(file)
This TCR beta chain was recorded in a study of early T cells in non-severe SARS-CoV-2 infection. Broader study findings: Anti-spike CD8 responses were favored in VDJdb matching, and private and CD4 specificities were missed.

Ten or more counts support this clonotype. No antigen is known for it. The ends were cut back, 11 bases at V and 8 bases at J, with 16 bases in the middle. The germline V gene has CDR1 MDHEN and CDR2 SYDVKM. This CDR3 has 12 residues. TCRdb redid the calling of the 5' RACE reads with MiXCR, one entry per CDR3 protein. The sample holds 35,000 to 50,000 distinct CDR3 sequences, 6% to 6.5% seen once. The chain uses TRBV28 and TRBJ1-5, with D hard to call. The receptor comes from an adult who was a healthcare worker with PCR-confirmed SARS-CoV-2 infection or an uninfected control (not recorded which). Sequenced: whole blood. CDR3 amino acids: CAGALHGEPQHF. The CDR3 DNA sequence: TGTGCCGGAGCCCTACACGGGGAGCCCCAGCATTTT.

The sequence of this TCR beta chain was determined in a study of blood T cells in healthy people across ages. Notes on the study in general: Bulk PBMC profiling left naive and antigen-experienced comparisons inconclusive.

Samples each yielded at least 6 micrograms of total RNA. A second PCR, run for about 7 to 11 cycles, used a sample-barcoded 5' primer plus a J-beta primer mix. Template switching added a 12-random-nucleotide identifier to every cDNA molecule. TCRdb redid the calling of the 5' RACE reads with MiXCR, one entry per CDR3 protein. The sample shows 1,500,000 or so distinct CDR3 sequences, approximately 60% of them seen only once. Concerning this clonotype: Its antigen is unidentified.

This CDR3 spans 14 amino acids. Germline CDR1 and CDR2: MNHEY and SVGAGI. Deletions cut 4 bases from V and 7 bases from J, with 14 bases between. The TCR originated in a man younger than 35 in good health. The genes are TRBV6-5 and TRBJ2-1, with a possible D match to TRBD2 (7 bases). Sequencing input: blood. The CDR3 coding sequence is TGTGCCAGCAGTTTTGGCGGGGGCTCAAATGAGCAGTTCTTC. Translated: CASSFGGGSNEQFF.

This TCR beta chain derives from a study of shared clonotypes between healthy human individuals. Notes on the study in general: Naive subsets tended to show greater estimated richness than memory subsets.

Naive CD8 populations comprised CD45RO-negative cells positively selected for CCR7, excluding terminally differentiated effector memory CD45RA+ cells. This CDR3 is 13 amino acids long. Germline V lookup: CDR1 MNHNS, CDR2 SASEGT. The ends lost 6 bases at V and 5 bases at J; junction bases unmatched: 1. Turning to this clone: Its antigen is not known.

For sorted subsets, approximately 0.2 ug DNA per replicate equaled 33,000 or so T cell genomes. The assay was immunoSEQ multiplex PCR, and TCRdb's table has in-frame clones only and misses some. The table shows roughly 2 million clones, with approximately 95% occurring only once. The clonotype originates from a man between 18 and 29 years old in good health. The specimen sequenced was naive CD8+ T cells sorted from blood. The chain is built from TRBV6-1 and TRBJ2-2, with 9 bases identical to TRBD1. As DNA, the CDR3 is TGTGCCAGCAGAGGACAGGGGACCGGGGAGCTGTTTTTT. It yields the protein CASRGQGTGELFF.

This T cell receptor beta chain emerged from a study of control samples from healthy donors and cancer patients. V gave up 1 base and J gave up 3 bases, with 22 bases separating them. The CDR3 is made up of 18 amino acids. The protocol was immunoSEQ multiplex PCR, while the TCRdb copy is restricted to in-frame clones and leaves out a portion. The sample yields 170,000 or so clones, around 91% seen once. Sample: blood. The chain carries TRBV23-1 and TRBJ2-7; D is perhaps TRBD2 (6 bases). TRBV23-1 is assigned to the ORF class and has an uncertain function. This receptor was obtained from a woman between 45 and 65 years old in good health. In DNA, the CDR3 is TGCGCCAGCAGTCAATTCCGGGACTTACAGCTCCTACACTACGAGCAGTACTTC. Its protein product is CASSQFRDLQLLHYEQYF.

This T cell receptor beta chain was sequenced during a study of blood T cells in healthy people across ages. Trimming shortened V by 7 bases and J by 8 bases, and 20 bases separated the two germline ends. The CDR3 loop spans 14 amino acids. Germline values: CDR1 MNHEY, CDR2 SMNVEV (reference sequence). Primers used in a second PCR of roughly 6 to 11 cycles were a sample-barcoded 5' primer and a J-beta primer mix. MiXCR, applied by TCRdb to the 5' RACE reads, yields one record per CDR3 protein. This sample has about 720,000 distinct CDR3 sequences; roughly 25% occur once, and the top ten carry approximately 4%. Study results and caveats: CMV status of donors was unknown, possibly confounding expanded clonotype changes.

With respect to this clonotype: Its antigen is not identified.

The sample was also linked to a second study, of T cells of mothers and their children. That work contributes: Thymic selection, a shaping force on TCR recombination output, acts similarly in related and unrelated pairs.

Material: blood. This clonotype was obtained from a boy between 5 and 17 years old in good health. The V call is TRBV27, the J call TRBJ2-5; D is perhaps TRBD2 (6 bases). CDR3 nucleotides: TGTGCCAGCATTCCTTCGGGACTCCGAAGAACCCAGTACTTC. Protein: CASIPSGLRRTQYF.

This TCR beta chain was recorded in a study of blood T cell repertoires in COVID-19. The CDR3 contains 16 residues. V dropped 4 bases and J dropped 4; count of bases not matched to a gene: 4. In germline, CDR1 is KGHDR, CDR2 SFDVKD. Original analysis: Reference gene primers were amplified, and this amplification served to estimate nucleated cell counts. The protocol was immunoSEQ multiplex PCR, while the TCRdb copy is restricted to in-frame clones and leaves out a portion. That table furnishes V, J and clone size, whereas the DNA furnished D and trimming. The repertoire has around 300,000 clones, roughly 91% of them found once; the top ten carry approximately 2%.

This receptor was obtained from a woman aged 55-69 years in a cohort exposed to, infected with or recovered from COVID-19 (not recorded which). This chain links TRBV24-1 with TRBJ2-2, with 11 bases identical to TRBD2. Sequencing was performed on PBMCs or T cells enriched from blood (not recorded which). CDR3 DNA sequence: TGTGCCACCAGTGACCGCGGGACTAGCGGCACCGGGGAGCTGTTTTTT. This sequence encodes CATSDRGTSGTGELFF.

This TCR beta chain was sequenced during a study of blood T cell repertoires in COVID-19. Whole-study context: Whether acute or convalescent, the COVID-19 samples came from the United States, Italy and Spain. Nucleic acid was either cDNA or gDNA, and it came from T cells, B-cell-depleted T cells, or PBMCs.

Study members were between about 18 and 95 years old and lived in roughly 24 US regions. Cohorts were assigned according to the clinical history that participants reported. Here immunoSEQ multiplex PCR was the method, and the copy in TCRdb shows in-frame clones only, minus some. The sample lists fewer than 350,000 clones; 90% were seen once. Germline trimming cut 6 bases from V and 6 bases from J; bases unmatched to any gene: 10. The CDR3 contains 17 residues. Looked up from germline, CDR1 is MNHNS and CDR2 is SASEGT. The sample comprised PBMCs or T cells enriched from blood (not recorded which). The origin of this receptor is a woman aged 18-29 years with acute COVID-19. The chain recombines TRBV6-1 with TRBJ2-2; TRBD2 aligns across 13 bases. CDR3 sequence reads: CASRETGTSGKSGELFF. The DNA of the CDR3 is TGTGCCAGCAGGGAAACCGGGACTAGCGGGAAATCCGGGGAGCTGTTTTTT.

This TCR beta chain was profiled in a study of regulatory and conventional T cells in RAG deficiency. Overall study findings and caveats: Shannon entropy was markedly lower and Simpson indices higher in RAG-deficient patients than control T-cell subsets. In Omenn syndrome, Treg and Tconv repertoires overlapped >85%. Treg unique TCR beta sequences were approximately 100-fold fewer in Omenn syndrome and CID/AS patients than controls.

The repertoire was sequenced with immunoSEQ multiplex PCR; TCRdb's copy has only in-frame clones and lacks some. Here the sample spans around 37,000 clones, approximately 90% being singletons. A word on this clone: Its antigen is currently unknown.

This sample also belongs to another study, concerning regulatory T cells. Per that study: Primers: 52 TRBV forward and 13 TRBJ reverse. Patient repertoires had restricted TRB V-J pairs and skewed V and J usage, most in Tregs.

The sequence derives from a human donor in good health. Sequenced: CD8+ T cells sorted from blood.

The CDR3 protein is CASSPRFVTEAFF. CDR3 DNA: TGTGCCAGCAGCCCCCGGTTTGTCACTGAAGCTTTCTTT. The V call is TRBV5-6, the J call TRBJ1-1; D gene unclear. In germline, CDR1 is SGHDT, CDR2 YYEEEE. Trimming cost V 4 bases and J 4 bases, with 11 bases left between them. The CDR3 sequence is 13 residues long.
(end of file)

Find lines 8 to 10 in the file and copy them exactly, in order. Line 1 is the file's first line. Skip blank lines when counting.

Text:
For sorted subsets, approximately 0.2 ug DNA per replicate equaled 33,000 or so T cell genomes. The assay was immunoSEQ multiplex PCR, and TCRdb's table has in-frame clones only and misses some. The table shows roughly 2 million clones, with approximately 95% occurring only once. The clonotype originates from a man between 18 and 29 years old in good health. The specimen sequenced was naive CD8+ T cells sorted from blood. The chain is built from TRBV6-1 and TRBJ2-2, with 9 bases identical to TRBD1. As DNA, the CDR3 is TGTGCCAGCAGAGGACAGGGGACCGGGGAGCTGTTTTTT. It yields the protein CASRGQGTGELFF.

This T cell receptor beta chain emerged from a study of control samples from healthy donors and cancer patients. V gave up 1 base and J gave up 3 bases, with 22 bases separating them. The CDR3 is made up of 18 amino acids. The protocol was immunoSEQ multiplex PCR, while the TCRdb copy is restricted to in-frame clones and leaves out a portion. The sample yields 170,000 or so clones, around 91% seen once. Sample: blood. The chain carries TRBV23-1 and TRBJ2-7; D is perhaps TRBD2 (6 bases). TRBV23-1 is assigned to the ORF class and has an uncertain function. This receptor was obtained from a woman between 45 and 65 years old in good health. In DNA, the CDR3 is TGCGCCAGCAGTCAATTCCGGGACTTACAGCTCCTACACTACGAGCAGTACTTC. Its protein product is CASSQFRDLQLLHYEQYF.

This T cell receptor beta chain was sequenced during a study of blood T cells in healthy people across ages. Trimming shortened V by 7 bases and J by 8 bases, and 20 bases separated the two germline ends. The CDR3 loop spans 14 amino acids. Germline values: CDR1 MNHEY, CDR2 SMNVEV (reference sequence). Primers used in a second PCR of roughly 6 to 11 cycles were a sample-barcoded 5' primer and a J-beta primer mix. MiXCR, applied by TCRdb to the 5' RACE reads, yields one record per CDR3 protein. This sample has about 720,000 distinct CDR3 sequences; roughly 25% occur once, and the top ten carry approximately 4%. Study results and caveats: CMV status of donors was unknown, possibly confounding expanded clonotype changes.